Security breaches have been a popular news items the last couple of years. Despite the headline stories about security leaks and hacker attackers, many businesses are still unprepared and not properly protecting their data from a variety of security threats. According to Trustwave’s 2014 State of Risk Report, 476 surveyed IT professionals said a majority of businesses had no or only a partial plan in place for controlling and tracking sensitive data.
So what can your company do to better protect your data and your customers’ sensitive data from security threats? Take a look at four reasons your company data may be at risk and the solutions to protect your important data.
Risk #1: Careless Employees
A careless employee who forgets his unlocked laptop in a taxi is as big of a risk to a company as a malicious hacker. In addition, employees who are not trained in security best practices, those who have weak passwords, or click on suspicious links pose an enormous security threat to your company systems and data.
The solution: Train employees on security best practices and offer ongoing training and support. Some employees may not know how to protect themselves from online threats, unknowingly putting your business at risk. Training sessions are essential to help employees learn how to manage passwords and avoid phishing scams.
You’ll also want to make sure your employees have strong passwords on all devices, including laptops, tablets, and smartphones. Passwords are your first line of defense, so make sure employees use strong passwords. Strong passwords include upper and lowercase letters, symbols, and numbers. Remind employees it isn’t best practice to use the same password for each registered site. Using a different password for each site and changing that password every 30 to 60 days is essential.
Risk #2: Disgruntled Employees
Right along with carless employees is the risk of disgruntled employees. Internal attacks are one of the biggest threats facing your data and systems. Disgruntled employees, especially those on the IT team with knowledge of how networks work, access to admin accounts, and access to data centers can cause serious damage, both to your data and your company reputation.
The solution: Mitigate the risk of privileged account exploitation by identifying all accounts and credentials and immediately terminate those that are no longer in use or those connected to employees no longer at the company. You’ll also want to closely control, manage, and monitor all privileged credentials. Companies should also implement the necessary protocols and infrastructure to track, log, and record account activity to allow for a quick response if there is any malicious activity.
Risk #3: Unpatched or Unpatchable Devices
Unpatched or unpatchable devices are routers, servers, and printers that have software or firmware as part of their operation system, but a patch for a vulnerability in them was not created or sent. The hardware could also be designed to not enable patches. This leaves your devices vulnerable in your network and giving attackers an open invitation to use your device to access your data.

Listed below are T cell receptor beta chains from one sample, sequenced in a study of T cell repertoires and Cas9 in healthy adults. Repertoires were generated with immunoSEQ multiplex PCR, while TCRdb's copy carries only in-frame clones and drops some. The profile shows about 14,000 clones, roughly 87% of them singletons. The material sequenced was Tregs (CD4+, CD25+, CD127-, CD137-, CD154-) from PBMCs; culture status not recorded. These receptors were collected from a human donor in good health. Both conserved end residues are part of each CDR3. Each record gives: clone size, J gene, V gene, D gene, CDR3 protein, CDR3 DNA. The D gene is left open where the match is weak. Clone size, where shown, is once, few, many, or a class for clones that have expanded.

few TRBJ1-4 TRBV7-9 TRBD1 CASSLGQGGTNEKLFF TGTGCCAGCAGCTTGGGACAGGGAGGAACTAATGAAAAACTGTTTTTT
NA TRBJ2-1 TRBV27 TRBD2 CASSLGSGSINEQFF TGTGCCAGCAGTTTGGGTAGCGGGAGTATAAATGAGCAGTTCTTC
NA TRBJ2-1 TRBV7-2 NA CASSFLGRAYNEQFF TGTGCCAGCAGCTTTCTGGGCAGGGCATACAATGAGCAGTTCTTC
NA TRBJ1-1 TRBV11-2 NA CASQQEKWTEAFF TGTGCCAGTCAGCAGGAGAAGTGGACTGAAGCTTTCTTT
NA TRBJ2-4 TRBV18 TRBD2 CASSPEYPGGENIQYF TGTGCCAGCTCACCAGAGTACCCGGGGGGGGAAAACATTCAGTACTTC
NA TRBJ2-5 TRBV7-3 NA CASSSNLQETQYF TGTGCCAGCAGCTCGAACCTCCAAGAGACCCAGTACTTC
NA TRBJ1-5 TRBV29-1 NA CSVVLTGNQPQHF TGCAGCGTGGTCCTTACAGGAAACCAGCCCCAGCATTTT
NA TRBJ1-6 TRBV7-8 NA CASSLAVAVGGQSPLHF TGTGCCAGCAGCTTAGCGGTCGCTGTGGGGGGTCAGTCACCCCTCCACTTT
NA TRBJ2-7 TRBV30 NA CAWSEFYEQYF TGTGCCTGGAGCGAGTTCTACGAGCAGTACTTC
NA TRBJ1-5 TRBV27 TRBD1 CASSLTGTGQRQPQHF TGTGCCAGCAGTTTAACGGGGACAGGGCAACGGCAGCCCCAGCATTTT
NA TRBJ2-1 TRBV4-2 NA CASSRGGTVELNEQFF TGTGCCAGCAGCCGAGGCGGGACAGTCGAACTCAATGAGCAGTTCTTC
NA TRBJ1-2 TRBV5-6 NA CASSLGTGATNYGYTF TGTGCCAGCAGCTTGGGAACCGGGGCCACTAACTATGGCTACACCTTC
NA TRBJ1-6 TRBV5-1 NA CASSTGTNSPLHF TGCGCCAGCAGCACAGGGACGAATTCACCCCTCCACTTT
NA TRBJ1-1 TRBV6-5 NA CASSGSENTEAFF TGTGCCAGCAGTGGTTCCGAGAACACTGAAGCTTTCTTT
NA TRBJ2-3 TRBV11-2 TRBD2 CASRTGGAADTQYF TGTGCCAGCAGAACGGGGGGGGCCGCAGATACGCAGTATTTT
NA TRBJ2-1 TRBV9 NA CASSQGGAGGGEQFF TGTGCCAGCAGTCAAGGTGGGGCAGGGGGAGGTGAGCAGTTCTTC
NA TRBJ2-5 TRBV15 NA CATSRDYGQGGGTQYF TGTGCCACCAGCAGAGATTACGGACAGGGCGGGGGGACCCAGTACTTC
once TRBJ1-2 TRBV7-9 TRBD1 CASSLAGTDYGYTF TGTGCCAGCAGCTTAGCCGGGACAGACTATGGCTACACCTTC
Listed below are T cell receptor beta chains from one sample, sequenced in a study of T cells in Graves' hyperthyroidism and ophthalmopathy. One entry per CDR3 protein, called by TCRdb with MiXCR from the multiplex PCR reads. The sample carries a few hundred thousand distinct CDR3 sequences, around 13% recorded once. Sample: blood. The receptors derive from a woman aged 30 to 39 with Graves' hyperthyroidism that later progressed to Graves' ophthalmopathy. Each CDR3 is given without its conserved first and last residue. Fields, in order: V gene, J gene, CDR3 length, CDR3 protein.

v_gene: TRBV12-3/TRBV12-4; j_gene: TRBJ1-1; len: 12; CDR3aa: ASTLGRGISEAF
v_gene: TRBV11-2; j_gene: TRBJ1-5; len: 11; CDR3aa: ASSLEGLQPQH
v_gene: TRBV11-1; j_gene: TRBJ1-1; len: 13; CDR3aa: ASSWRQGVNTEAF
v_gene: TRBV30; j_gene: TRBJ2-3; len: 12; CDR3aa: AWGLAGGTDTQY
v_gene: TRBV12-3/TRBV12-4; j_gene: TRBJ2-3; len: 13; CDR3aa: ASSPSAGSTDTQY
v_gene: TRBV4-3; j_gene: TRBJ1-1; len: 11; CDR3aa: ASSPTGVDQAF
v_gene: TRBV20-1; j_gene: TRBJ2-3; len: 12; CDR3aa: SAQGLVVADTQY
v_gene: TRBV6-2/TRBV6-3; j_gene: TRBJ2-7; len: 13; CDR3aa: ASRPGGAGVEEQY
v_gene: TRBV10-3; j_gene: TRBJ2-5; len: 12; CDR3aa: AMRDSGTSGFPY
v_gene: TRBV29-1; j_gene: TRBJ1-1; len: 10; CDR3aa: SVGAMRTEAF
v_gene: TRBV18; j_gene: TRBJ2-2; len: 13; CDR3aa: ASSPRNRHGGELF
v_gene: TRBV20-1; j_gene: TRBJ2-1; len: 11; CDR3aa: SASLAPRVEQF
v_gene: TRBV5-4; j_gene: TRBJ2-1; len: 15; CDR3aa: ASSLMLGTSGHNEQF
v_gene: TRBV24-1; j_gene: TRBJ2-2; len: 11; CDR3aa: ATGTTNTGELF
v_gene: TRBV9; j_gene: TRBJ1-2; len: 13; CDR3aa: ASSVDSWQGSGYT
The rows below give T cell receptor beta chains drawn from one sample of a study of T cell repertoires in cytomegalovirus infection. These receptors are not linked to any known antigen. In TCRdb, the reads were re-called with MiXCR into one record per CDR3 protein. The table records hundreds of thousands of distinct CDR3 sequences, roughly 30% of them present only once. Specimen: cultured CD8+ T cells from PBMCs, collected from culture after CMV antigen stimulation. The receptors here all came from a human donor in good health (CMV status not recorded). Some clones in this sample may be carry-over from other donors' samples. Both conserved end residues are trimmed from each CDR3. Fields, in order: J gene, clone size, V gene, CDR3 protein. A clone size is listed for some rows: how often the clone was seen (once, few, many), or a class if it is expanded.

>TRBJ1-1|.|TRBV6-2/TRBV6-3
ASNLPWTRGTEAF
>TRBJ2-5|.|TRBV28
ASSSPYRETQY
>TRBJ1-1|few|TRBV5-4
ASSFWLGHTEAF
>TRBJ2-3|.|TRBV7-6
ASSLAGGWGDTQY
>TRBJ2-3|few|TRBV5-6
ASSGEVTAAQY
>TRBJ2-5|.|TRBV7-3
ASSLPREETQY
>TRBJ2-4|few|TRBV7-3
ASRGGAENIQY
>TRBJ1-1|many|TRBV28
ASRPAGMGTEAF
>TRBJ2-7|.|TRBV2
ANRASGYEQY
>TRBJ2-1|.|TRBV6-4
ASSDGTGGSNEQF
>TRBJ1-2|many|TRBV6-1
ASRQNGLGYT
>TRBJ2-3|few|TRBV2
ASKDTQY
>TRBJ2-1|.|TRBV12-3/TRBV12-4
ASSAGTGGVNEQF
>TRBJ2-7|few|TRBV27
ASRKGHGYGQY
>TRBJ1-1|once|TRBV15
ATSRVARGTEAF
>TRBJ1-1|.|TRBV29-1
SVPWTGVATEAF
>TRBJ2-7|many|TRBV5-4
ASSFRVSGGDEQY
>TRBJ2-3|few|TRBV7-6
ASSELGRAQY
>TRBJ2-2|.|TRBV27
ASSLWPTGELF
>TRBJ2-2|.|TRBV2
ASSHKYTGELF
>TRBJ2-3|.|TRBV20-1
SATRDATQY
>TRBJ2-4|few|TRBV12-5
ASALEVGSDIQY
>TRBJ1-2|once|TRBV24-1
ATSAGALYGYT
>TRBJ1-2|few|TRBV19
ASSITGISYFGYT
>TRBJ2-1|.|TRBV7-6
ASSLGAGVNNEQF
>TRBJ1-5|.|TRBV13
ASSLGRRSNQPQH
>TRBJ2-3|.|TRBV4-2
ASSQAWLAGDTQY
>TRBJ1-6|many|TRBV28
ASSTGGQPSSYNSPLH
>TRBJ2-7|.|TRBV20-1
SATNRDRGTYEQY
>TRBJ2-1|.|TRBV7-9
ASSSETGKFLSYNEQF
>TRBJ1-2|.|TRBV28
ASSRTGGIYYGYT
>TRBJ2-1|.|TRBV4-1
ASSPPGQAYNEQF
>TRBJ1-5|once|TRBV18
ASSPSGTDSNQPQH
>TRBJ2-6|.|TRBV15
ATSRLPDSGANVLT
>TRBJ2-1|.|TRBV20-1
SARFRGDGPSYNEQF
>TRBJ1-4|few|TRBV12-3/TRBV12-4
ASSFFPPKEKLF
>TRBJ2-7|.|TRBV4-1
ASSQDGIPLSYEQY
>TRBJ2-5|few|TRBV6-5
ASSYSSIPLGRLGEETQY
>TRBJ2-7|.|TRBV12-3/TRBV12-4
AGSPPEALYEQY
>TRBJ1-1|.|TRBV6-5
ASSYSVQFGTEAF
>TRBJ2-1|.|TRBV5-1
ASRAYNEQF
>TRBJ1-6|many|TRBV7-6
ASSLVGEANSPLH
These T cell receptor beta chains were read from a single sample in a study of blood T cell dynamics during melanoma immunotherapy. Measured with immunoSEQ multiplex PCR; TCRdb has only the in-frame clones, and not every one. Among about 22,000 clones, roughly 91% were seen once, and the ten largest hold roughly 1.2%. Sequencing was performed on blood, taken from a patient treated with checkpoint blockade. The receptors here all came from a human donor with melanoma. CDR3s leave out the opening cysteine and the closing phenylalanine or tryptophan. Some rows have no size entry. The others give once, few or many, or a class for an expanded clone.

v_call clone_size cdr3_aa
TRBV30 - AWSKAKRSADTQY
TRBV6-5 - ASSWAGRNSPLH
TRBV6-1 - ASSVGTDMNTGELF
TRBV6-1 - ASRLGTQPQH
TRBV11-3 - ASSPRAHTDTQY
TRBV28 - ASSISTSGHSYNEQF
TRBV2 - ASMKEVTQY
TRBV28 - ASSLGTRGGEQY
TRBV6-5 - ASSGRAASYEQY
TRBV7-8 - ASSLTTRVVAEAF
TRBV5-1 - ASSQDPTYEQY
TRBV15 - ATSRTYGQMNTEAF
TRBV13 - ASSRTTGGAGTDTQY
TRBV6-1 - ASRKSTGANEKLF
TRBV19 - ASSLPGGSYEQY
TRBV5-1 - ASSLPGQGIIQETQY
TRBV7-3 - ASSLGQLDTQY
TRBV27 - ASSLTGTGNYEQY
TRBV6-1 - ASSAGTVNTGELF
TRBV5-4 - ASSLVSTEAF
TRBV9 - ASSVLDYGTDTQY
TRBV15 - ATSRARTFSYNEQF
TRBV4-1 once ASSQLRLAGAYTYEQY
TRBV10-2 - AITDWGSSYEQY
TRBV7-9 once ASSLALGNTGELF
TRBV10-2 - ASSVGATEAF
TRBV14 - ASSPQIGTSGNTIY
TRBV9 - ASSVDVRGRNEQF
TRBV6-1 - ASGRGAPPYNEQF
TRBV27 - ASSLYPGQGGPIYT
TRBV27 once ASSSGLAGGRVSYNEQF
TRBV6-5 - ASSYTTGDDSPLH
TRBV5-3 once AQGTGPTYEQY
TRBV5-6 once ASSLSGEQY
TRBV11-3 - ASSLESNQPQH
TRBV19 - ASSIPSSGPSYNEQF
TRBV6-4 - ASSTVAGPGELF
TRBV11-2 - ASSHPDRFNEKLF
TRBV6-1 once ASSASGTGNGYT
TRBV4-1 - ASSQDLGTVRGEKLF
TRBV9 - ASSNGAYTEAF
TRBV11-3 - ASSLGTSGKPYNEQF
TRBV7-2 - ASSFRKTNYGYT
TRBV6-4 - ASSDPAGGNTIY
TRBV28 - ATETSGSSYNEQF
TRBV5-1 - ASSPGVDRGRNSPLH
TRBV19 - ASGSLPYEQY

The solution: Start a patch management process to ensure that devices and software are always kept up to date. The first step is to check your technology and look on your network to see what is, and what isn’t current. You can do this with vulnerability management technology. Then, ensure there’s a policy in place where all employees agree not to use a certain piece of equipment if the patch is outdated.
Risk #4: Mobile devices
While mobile devices, like smartphones and tablets, make working remotely easy, data theft is at high vulnerability when employees are using mobile devices, especially their own, to share and access data. According to a BT Americas study, mobile security breaches have affected more than 68 percent of global companies in the past year.
As more employees use their own smartphones and tablets to get work done, companies face a risk of exposure from those devices if the device installs an app with malware or Trojan software.
The solution: Ensure there is a carefully planned policy in place about using personal mobile devices for business operations. With a mobile device policy in place, employees can become educated and companies can better monitor emails and documents that are being downloaded to mobile devices. Monitoring will provide companies with the opportunity to see into their mobile data risk and quickly pinpoint any exposures.
On a similar note, companies should implement mobile security solutions that protect both corporate data and access to corporate systems, while still respecting user privacy. This will ensure that corporate data and configurations stay encrypted and under your IT department’s control, adding an extra layer of defense against hackers.
Don’t leave your important company data unprotected. Get informed about the above risks and then take the steps necessary to ensure your data is safe and protected.